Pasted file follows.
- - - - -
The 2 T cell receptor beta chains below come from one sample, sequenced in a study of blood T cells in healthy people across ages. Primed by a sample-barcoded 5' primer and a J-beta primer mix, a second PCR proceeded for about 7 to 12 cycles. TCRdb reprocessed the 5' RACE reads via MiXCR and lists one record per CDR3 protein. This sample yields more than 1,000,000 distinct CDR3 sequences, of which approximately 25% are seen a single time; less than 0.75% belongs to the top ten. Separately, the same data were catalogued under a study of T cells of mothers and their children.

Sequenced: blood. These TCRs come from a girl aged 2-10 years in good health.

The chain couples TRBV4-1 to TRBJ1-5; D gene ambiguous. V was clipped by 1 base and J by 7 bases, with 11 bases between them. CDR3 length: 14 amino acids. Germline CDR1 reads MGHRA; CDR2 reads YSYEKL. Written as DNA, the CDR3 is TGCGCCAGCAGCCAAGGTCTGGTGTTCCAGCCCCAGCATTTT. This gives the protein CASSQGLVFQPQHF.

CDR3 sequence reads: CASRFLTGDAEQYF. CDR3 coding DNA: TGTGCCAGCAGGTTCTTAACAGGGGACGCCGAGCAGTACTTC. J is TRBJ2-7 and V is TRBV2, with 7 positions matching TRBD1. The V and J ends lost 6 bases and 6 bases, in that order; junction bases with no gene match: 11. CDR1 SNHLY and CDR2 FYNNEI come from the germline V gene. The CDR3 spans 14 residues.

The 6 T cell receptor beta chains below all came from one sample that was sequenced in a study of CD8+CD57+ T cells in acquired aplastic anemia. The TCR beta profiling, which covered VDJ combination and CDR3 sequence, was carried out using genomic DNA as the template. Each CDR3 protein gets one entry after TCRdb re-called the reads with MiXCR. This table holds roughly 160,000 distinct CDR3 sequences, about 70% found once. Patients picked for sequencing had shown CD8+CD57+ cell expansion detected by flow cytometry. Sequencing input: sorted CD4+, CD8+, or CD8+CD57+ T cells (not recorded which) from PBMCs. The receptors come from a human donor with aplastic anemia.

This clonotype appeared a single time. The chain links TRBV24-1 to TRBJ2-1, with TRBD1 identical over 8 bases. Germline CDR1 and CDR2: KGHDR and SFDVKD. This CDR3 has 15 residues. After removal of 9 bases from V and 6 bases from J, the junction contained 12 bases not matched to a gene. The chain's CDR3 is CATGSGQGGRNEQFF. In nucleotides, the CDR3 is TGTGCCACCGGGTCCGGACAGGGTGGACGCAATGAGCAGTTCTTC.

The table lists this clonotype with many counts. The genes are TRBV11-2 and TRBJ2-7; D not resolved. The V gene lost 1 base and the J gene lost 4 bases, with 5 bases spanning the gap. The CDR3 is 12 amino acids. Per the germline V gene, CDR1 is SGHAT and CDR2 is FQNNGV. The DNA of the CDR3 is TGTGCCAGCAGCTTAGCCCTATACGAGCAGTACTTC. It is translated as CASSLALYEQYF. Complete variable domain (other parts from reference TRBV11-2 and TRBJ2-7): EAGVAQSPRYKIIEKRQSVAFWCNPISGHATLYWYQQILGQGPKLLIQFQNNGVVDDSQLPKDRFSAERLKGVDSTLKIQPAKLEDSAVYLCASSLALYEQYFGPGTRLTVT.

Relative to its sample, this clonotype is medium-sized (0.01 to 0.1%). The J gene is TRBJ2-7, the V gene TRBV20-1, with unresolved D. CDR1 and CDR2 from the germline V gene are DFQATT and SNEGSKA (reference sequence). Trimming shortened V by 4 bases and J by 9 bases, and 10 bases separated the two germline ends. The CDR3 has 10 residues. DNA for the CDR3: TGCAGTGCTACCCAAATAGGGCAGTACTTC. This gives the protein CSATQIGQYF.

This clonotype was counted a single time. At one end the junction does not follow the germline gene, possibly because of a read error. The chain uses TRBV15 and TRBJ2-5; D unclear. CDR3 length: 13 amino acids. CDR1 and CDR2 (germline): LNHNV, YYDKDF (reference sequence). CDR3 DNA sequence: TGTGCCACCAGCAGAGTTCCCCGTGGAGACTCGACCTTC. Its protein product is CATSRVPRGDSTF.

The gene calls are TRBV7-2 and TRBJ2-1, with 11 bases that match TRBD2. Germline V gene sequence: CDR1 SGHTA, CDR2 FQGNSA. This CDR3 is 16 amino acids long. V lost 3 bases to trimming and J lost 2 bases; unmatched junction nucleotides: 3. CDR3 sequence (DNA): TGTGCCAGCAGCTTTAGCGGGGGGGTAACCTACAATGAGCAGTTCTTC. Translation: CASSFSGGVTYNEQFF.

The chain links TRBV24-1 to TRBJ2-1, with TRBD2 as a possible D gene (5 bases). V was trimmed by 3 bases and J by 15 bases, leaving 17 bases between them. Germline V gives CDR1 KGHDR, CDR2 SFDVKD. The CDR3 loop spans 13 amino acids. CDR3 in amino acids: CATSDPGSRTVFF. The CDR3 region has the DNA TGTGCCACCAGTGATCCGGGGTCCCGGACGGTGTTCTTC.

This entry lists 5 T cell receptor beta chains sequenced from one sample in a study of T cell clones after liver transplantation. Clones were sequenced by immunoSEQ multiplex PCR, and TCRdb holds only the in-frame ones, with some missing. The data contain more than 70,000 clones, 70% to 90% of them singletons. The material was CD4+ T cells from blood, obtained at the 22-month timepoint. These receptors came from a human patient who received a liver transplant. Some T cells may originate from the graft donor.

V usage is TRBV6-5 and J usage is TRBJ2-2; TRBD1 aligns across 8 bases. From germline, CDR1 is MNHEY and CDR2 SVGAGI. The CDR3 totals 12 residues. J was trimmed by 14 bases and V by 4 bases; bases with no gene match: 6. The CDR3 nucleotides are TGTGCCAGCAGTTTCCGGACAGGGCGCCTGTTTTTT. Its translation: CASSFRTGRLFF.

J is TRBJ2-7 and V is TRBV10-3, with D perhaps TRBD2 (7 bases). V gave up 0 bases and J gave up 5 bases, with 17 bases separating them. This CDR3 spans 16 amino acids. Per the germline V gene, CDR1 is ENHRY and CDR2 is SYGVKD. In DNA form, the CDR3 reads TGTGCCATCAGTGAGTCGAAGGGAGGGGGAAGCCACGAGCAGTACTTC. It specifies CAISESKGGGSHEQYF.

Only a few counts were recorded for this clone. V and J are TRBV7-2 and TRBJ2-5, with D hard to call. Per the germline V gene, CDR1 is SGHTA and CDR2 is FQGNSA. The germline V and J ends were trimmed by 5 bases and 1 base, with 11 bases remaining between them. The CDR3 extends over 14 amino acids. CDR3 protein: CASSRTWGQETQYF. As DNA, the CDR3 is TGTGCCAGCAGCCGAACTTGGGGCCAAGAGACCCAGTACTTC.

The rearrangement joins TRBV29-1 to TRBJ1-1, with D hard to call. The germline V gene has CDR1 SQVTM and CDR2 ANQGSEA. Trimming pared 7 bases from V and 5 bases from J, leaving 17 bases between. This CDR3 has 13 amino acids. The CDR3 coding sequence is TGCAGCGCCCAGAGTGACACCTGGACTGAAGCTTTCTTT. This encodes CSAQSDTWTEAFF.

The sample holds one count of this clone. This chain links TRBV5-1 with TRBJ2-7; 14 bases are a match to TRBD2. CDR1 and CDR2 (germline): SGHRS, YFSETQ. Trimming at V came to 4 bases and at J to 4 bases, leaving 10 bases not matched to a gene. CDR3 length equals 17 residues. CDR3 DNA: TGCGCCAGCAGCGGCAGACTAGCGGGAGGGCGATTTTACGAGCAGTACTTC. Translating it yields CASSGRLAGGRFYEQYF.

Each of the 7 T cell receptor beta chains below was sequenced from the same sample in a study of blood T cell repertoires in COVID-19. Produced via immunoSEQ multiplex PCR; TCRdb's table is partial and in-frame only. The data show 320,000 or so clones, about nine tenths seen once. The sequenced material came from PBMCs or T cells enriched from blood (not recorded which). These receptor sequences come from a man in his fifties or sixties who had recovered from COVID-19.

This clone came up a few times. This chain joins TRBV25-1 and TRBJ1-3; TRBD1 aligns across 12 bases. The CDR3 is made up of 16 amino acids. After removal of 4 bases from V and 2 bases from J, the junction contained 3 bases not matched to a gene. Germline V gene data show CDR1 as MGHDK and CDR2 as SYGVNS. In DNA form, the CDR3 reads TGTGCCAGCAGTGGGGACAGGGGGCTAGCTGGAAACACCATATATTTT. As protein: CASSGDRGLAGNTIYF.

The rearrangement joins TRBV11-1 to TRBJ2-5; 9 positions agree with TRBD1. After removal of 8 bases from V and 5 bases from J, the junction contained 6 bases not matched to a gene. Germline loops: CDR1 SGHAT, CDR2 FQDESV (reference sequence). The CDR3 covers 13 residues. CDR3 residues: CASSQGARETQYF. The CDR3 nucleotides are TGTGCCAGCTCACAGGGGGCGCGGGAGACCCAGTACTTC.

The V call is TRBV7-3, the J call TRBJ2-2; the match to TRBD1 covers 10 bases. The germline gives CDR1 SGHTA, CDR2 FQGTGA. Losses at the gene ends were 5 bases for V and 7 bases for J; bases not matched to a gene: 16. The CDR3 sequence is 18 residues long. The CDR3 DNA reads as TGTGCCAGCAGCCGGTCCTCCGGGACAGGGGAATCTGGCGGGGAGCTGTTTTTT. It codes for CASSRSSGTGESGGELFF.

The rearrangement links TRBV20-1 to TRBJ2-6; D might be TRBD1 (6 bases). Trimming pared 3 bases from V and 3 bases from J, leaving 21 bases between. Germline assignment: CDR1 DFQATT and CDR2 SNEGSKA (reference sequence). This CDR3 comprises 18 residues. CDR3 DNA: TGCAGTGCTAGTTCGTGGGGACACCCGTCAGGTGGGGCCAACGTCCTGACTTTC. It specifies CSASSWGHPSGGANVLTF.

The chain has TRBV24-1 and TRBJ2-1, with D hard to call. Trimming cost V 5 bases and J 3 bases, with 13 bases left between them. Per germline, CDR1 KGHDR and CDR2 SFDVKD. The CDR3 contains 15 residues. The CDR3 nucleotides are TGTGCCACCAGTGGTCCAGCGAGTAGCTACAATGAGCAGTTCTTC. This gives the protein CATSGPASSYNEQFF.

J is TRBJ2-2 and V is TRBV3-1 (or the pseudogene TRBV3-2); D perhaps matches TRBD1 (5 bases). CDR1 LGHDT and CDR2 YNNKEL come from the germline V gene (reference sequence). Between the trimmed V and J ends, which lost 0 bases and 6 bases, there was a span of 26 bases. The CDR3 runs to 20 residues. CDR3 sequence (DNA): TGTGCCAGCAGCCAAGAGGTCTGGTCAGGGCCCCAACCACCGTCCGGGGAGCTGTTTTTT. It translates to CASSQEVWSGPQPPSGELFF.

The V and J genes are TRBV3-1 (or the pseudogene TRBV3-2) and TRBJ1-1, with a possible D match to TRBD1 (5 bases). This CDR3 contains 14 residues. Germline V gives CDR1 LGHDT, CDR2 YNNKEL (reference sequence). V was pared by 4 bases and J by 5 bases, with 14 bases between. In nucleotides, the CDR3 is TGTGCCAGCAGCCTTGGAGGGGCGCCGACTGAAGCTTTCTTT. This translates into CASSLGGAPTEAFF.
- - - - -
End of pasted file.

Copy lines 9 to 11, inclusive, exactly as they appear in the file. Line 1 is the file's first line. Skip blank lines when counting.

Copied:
This clonotype was counted a single time. At one end the junction does not follow the germline gene, possibly because of a read error. The chain uses TRBV15 and TRBJ2-5; D unclear. CDR3 length: 13 amino acids. CDR1 and CDR2 (germline): LNHNV, YYDKDF (reference sequence). CDR3 DNA sequence: TGTGCCACCAGCAGAGTTCCCCGTGGAGACTCGACCTTC. Its protein product is CATSRVPRGDSTF.

The gene calls are TRBV7-2 and TRBJ2-1, with 11 bases that match TRBD2. Germline V gene sequence: CDR1 SGHTA, CDR2 FQGNSA. This CDR3 is 16 amino acids long. V lost 3 bases to trimming and J lost 2 bases; unmatched junction nucleotides: 3. CDR3 sequence (DNA): TGTGCCAGCAGCTTTAGCGGGGGGGTAACCTACAATGAGCAGTTCTTC. Translation: CASSFSGGVTYNEQFF.

The chain links TRBV24-1 to TRBJ2-1, with TRBD2 as a possible D gene (5 bases). V was trimmed by 3 bases and J by 15 bases, leaving 17 bases between them. Germline V gives CDR1 KGHDR, CDR2 SFDVKD. The CDR3 loop spans 13 amino acids. CDR3 in amino acids: CATSDPGSRTVFF. The CDR3 region has the DNA TGTGCCACCAGTGATCCGGGGTCCCGGACGGTGTTCTTC.